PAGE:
Paging Sherlock Holmes

October 11, 2017 Opinion , OPINION/NEWS


Hazel Speed


We all know of the techniques ascribed to the greatest sleuth, Sherlock Holmes, (and the parodies of same), such as the brilliant deduction made by him as it related to a found hat, belonging to an unknown gentleman, but:


(A) The owner, whose job enabled the person to buy a good quality monogrammed hat a few years back, but the style of the brim was an older one, thereby as the hat had not been replaced, the owner must have subsequently fallen on hard times;


(B) The unknown gentleman was obviously not married, as any loving wife would have brushed the hat and taken more care of her husband’s appearance;


(C) There was candle grease present on the hat which indicated the owner did not have modern forms of lighting in his home (electricity), thereby was still reliant on the use of candles, hence the grease stains had been transferred on to his hat after he had handled candles.


(D)  Sherlock Holmes decided upon a course of action, in that advertising this found hat would draw out its owner to reclaim the same, as such a person could not afford a replacement hat, according to the earlier deduction, and would most definitely seek to be reunited with his headwear.


All the above inevitably proved to be the ‘case’, and there may have even been more relevant elements therein, but I recall the main ones.


A similar but more succinct scenario was revisited by James Bond within a scene over a small voodoo hat which scared one of his female associates during the film ‘Live and Let Die‘.

Now, in 2017, we are on the cusp of a modern equivalent form of detection, thanks to science via Sheffield’s Hallam University research and resulting facility.


Will artificial intelligence (AI) turn up to arrest people one day in the future, like a Robocop, or perhaps Star Trek’s Holographic Doctor, and in seconds gather enough evidence to prove a suspect innocent or guilty?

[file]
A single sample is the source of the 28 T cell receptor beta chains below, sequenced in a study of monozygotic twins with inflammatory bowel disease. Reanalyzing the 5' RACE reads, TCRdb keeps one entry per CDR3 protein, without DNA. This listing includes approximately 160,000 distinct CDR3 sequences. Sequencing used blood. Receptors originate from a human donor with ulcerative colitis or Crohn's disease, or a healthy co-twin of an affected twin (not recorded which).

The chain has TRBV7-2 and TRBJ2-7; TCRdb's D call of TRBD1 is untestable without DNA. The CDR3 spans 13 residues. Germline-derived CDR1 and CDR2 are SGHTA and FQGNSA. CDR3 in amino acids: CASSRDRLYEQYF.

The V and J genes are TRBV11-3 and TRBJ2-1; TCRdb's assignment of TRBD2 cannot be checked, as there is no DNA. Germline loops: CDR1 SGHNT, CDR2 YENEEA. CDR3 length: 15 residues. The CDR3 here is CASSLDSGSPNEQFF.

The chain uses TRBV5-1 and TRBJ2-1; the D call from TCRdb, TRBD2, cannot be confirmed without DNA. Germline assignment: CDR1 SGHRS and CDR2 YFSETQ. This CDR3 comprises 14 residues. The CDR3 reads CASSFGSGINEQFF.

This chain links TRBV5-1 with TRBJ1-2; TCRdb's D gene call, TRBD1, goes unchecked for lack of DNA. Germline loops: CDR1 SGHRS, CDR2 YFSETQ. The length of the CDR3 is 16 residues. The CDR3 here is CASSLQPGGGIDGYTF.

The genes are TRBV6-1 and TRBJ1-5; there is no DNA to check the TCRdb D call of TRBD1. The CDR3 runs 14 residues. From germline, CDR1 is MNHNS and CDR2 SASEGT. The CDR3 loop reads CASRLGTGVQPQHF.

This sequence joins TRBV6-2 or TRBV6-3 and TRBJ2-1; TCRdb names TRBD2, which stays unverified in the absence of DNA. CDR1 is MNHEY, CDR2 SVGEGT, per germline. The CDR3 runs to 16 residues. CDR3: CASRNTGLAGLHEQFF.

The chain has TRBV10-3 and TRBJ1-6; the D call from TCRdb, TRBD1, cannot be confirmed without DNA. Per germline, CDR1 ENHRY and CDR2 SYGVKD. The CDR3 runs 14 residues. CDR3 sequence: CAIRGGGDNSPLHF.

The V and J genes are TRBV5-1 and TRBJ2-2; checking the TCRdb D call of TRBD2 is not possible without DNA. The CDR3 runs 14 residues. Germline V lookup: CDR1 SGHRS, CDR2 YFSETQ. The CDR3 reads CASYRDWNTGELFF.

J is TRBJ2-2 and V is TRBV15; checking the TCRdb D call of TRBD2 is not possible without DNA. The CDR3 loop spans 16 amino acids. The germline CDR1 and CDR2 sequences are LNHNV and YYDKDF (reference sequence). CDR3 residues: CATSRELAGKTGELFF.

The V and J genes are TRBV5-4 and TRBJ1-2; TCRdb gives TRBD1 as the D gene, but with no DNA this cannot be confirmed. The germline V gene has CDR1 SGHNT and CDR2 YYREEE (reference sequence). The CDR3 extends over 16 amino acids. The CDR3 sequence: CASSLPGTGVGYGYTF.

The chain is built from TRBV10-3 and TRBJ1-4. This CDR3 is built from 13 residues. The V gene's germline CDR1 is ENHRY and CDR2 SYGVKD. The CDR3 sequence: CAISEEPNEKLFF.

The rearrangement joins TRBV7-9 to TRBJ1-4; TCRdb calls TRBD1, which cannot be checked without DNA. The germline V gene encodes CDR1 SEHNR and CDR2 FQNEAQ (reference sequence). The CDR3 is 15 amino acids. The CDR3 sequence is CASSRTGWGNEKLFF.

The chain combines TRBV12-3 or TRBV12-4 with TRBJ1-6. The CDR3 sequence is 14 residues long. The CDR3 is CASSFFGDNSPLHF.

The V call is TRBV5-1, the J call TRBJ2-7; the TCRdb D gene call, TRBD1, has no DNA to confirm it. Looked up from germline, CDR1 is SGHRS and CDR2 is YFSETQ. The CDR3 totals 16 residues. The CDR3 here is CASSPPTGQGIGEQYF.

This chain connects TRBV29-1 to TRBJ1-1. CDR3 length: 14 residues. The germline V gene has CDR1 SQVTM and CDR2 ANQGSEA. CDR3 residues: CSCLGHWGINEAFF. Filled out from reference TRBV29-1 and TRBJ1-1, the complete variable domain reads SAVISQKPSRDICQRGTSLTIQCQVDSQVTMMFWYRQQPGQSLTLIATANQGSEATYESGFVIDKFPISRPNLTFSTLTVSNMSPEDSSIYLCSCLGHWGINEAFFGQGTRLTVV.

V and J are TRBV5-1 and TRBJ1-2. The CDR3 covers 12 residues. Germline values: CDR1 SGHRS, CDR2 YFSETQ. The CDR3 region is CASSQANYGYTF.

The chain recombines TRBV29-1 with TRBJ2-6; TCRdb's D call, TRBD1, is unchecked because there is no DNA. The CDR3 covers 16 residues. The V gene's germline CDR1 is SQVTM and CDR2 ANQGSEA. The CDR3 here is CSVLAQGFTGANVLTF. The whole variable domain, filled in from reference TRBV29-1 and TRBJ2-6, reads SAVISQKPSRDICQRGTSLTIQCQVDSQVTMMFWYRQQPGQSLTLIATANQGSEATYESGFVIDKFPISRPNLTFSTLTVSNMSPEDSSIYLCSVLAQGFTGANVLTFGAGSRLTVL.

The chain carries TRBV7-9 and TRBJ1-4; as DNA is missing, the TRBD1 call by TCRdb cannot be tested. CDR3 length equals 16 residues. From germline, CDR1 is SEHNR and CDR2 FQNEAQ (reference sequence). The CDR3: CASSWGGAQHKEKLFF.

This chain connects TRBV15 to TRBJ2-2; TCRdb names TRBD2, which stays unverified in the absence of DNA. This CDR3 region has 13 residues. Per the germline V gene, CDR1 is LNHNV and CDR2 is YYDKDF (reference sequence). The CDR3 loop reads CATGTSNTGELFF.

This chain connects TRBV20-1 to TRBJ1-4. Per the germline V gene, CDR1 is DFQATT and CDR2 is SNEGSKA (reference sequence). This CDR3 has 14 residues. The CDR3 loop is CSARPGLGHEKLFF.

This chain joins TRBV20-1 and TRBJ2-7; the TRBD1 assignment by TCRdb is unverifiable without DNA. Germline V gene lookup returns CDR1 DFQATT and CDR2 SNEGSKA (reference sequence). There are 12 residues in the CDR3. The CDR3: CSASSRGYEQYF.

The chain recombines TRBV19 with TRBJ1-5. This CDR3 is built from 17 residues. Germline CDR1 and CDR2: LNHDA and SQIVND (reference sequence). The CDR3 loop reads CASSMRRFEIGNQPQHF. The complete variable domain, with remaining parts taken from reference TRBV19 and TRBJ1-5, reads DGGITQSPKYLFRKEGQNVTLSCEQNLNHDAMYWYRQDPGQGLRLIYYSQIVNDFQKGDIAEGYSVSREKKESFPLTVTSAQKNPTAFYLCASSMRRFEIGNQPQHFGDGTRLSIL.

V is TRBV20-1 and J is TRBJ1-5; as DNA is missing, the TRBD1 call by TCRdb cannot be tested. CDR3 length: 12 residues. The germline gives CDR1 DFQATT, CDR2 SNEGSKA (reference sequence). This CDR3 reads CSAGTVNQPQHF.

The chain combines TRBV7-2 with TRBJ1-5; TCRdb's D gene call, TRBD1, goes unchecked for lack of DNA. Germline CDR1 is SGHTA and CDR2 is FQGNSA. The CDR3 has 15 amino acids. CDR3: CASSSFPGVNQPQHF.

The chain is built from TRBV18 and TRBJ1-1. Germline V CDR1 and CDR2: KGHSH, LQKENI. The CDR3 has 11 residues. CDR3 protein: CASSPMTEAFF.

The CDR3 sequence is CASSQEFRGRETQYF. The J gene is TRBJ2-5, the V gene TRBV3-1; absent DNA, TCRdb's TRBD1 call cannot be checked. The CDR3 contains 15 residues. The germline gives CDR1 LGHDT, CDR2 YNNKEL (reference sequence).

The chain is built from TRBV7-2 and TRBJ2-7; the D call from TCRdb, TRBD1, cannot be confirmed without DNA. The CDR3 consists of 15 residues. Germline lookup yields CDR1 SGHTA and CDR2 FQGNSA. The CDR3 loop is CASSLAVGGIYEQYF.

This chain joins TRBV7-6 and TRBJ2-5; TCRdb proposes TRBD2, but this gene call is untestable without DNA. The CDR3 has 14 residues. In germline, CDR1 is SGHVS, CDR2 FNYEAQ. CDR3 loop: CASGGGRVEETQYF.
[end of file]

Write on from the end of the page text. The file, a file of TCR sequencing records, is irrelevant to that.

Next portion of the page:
OK, so any speeches to obvious suspects waiting in the drawing room, Agatha Christie style, would be lost, but Police and Court time would be less, et al.


Although the adoption of modern science and IT is truly amazing embellishing with more associated data, as it does, existing finger print detection and analysis, it all remains, nevertheless, circumstantial and that in itself worries many.

We are told that elements upon our fingerprints can detect whether a person is male or female, a smoker, drinker, drug possessor/user, if they have consumed a number of coffees, used a condom (even the brand name thereof), what make-up was worn by a person, (again naming a brand).  Even minor fibres can be found in ridges of finger prints.


Why may there be need to worry then?


First of all, in general, I dare say it is not often one learns of incidents (allowing for the fact there will be possibilities of unknown ones), where DNA and/or prints may be ‘planted’ by one party or another and some people may be, and have been in historic times (current ones?), framed.

There are also innocent possibilities or scenarios which can put a person ‘in the frame’ as a potential suspect at least, or they may be arrested for a crime.

We have all been in a supermarket queue when the person in front of us is at the point of paying for their purchases, and is using a bank or credit card, but may not have their supermarket loyalty card with them, so generously offer their earned loyalty card points on that occasion to us.